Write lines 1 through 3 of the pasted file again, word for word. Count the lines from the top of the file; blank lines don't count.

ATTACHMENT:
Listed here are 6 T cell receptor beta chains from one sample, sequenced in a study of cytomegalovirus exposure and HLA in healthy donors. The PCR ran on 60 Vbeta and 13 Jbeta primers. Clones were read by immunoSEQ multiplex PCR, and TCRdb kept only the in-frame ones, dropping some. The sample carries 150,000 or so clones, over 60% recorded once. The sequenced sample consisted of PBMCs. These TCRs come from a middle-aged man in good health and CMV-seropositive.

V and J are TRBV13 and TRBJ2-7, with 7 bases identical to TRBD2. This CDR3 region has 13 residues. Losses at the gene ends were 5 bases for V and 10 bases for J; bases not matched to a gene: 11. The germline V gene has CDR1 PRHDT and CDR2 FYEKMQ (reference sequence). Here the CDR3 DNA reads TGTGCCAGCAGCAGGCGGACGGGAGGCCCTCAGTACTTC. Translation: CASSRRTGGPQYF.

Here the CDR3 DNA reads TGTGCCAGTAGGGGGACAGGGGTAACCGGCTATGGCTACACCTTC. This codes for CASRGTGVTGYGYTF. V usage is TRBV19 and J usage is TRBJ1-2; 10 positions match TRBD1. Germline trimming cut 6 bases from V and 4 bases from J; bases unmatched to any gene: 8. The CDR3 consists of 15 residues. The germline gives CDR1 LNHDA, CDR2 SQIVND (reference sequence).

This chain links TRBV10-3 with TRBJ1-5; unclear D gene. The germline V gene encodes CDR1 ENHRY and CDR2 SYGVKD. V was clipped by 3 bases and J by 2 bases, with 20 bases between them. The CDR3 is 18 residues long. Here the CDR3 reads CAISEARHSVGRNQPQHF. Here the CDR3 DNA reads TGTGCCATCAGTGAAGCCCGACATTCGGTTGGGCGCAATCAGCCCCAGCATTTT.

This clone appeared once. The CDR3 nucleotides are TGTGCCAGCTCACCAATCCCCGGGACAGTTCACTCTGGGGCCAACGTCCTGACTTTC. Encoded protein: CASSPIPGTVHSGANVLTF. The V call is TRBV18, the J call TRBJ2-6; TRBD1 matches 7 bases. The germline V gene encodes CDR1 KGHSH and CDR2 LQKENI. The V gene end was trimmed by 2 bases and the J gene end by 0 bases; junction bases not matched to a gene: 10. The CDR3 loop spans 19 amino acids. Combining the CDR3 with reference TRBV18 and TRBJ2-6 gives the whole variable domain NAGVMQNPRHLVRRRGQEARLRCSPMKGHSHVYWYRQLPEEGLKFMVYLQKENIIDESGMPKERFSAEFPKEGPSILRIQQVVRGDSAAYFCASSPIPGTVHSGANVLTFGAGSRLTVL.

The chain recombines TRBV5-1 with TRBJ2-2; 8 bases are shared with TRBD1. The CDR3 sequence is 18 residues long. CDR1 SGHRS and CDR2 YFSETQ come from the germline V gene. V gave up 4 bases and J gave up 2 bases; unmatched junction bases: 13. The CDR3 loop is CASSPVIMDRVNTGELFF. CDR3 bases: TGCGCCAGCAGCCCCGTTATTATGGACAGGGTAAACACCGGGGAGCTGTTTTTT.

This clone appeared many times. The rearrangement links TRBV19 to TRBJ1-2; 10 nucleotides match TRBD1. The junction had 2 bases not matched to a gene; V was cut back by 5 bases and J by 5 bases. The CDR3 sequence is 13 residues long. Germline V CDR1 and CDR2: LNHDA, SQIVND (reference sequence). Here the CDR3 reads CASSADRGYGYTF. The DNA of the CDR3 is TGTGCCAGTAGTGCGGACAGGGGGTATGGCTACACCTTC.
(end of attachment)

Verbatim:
Listed here are 6 T cell receptor beta chains from one sample, sequenced in a study of cytomegalovirus exposure and HLA in healthy donors. The PCR ran on 60 Vbeta and 13 Jbeta primers. Clones were read by immunoSEQ multiplex PCR, and TCRdb kept only the in-frame ones, dropping some. The sample carries 150,000 or so clones, over 60% recorded once. The sequenced sample consisted of PBMCs. These TCRs come from a middle-aged man in good health and CMV-seropositive.

V and J are TRBV13 and TRBJ2-7, with 7 bases identical to TRBD2. This CDR3 region has 13 residues. Losses at the gene ends were 5 bases for V and 10 bases for J; bases not matched to a gene: 11. The germline V gene has CDR1 PRHDT and CDR2 FYEKMQ (reference sequence). Here the CDR3 DNA reads TGTGCCAGCAGCAGGCGGACGGGAGGCCCTCAGTACTTC. Translation: CASSRRTGGPQYF.

Here the CDR3 DNA reads TGTGCCAGTAGGGGGACAGGGGTAACCGGCTATGGCTACACCTTC. This codes for CASRGTGVTGYGYTF. V usage is TRBV19 and J usage is TRBJ1-2; 10 positions match TRBD1. Germline trimming cut 6 bases from V and 4 bases from J; bases unmatched to any gene: 8. The CDR3 consists of 15 residues. The germline gives CDR1 LNHDA, CDR2 SQIVND (reference sequence).